The Environment Department (DEFRA) and Welsh Assembly Government (WAG) have issued a second tranche of guidance on river basin planning.1 The guidance is intended to help the Environment Agency develop the six-year river basin management plans required under the EU water framework Directive. It was released for consultation in February and will be statutory when finalised.
The first plans for the nine river basin districts in England and Wales will be released for consultation at the end of the year. They will be published in December 2009 and last until 2015, by which point the Directive requires all water bodies to have reached "good ecological status".
The guidance sets out the standards that should be used to assess ecological quality and the circumstances under which a water body is allowed to miss the good ecological status target.
An updated impact assessment for the Directive was released alongside the consultation.2
In the meantime, they want the Agency to use the draft standards. Some standards are based on more scientific evidence than others. Where there is deviation from one of the well-supported standards - such as those for dissolved oxygen or ammonia - the Agency "should take proportional action to achieve compliance". But where the link between a chemical or physical standard and ecological quality is less clear, the Agency is advised to check the water body for signs of harm before acting.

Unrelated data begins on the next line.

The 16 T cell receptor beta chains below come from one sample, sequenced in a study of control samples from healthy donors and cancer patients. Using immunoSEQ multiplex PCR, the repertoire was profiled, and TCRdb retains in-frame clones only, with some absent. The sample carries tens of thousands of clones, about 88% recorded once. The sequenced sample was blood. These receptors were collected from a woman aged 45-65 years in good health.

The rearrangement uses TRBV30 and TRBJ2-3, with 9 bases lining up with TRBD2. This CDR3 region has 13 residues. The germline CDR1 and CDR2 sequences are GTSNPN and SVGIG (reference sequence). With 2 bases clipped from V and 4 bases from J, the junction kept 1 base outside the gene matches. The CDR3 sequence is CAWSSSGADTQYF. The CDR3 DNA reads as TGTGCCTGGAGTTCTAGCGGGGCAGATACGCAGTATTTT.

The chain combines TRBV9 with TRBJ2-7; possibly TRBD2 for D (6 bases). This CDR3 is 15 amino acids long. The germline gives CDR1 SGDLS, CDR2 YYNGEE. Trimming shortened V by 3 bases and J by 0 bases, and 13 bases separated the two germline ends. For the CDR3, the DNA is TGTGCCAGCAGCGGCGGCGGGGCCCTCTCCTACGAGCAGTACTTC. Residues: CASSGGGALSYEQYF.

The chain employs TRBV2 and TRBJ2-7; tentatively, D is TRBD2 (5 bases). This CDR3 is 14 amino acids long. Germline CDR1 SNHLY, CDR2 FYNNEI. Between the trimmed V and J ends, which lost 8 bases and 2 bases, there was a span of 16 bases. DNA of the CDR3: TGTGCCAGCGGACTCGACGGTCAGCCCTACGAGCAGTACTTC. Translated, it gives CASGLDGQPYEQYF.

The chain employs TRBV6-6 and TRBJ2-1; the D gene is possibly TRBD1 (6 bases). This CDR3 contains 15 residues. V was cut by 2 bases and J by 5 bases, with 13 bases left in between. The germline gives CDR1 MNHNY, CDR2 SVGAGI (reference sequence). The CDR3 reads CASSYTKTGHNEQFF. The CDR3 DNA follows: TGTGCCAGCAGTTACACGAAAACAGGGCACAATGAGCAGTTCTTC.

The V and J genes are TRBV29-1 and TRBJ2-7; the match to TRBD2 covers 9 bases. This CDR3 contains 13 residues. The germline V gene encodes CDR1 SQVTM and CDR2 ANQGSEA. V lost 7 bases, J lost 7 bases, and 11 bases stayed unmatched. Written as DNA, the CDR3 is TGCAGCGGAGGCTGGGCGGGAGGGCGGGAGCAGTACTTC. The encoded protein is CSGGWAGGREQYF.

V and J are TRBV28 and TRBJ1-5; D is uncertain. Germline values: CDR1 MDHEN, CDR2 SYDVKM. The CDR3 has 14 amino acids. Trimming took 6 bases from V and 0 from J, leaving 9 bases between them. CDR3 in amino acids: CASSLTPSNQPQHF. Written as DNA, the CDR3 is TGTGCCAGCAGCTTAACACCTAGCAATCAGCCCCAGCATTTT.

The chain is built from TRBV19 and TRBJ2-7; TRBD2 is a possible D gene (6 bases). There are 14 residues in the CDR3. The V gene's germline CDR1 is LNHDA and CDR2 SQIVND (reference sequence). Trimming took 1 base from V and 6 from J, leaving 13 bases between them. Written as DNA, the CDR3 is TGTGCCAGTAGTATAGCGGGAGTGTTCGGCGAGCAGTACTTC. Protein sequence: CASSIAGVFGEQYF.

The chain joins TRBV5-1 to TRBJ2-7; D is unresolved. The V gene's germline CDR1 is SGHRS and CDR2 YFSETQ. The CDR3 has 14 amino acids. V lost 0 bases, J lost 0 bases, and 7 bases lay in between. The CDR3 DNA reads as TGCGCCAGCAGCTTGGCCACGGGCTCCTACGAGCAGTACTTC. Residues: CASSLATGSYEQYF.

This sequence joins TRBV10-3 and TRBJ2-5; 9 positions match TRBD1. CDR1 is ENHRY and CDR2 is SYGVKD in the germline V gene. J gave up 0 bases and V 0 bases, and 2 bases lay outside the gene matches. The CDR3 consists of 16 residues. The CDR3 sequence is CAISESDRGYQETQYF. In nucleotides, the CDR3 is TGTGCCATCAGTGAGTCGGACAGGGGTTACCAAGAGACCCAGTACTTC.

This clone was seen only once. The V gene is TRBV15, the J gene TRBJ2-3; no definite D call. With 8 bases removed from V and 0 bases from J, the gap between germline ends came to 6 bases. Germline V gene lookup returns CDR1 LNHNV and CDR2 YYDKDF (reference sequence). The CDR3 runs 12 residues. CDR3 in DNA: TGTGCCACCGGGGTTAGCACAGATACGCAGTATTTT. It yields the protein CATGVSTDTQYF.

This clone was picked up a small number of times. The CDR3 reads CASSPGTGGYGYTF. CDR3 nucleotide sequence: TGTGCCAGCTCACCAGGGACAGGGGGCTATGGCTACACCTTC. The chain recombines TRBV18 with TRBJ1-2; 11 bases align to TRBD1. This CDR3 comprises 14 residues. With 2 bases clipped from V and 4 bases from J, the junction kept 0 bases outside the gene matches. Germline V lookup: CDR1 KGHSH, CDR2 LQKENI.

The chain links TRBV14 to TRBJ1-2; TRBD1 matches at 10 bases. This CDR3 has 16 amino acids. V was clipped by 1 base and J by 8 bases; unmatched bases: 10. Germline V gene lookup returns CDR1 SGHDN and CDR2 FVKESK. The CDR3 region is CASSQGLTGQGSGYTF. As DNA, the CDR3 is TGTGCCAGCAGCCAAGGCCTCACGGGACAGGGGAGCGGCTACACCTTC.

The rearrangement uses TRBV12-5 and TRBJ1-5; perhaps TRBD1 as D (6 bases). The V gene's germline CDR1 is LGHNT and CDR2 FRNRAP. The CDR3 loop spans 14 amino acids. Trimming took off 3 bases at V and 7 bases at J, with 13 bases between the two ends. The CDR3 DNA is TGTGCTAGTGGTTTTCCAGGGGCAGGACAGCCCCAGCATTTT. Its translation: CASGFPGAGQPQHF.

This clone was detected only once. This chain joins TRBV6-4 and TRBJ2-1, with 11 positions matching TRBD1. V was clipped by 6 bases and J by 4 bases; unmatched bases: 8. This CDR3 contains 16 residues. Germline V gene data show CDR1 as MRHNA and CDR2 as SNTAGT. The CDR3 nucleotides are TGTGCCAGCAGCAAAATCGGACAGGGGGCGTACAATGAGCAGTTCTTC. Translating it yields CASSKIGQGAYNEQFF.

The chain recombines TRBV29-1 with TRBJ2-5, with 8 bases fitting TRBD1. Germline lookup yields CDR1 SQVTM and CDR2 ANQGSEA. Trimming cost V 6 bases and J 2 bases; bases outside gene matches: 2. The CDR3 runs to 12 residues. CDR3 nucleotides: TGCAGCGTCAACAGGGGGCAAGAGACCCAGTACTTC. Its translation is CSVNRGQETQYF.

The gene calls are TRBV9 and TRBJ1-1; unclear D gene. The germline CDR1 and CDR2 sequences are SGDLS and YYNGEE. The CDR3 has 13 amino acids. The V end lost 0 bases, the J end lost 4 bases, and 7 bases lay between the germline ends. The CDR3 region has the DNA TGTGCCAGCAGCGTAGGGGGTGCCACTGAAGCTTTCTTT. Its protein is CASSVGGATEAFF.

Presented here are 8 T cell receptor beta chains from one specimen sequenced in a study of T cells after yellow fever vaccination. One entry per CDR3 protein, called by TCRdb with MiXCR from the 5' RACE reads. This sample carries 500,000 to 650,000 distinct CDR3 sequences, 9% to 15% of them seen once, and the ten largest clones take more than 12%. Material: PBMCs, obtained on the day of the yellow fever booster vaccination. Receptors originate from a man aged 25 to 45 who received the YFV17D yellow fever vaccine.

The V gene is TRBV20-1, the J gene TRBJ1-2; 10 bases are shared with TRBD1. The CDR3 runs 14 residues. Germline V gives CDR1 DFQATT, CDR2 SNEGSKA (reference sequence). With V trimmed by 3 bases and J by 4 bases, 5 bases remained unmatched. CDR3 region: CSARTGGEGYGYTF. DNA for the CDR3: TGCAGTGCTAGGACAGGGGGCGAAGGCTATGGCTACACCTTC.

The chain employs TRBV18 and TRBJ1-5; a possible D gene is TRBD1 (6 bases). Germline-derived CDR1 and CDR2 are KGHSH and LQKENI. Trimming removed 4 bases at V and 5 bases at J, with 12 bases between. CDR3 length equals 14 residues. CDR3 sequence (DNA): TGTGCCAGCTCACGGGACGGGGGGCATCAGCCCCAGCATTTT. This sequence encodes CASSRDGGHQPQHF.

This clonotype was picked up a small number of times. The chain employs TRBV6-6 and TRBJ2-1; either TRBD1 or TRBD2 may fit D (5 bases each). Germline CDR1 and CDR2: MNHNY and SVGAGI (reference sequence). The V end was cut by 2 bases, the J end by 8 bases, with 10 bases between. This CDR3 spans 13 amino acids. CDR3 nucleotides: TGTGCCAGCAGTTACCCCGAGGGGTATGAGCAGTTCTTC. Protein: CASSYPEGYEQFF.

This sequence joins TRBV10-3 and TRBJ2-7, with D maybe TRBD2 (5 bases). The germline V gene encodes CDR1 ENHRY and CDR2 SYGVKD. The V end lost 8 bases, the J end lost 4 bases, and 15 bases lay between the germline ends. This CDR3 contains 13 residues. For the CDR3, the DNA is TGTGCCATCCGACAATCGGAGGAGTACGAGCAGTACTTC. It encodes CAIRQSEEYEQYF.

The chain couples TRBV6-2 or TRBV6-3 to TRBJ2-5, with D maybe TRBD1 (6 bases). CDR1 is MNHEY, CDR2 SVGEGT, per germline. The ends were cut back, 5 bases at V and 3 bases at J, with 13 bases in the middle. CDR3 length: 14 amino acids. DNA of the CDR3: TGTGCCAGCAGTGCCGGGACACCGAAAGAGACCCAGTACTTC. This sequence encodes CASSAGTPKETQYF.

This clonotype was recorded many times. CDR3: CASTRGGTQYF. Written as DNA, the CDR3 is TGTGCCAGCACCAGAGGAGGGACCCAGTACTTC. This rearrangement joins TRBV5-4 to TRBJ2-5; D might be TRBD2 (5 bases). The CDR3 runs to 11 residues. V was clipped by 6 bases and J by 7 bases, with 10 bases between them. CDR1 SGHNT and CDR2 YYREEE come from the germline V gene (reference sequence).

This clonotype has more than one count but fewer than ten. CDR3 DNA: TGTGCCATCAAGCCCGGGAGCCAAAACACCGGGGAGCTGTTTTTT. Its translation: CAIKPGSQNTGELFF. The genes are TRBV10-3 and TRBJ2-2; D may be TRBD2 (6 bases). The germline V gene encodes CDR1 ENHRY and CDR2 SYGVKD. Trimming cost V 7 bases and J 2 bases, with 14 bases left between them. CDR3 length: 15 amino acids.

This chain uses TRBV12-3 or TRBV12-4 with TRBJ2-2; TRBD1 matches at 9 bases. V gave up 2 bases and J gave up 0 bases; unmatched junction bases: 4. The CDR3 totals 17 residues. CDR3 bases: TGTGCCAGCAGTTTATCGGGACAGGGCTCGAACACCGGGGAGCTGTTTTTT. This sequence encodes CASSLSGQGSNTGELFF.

But deviations from good ecological status - or delays in achieving it - are permitted under some conditions. The guidance lays out the factors the Agency needs to take into account when considering the measures available and the case for exemptions (ENDS Report 387, pp 6-7 ).
Heavily modified water bodies do not have to meet the same targets and there will be other cases where meeting the required status is "technically infeasible" because any problems are not understood well enough or no solutions are available. The guidance gives as an example the proposed standard for the environmental pollutant tributyl tin, which is below the current detection limit. It also says some established alien species may be impossible to remove and that the effects of sediment and some physical changes may fall into the poorly understood category.
Extra time or alternative water quality standards are also permitted where "natural conditions" affect the rate of improvement - for example, where pollutants take some time to clear from groundwater - or where achieving the standards would entail "disproportionate" costs that outweigh the benefits.
The disproportionate cost argument can apply to a particular problem or to the sector that would be expected to carry out the improvements. Thus an improvement that would bring costs well in excess of benefits for a specific firm, threaten its existence or run counter to the polluter-pays principle could be rejected on the basis of disproportionate cost.
If the Agency is presented with a choice between setting an alternative target for a water body and delaying the good ecological status deadline, the government wants it to choose the latter.
Under the first, all feasible improvements to water quality are made as soon as possible with no use of the provisions for disproportionate cost. This is predicted to cost businesses and regulators in England and Wales £2,400 million a year and bring benefits worth £1,300 million a year. Farmers and water companies would be the most heavily affected.
The second scenario foresees a phased approach making full use of the disproportionate cost dispensation. Annual costs and benefits are both estimated at £900 million a year.
Further, more detailed cost assessments will be published alongside the RBMPs at the end of the year.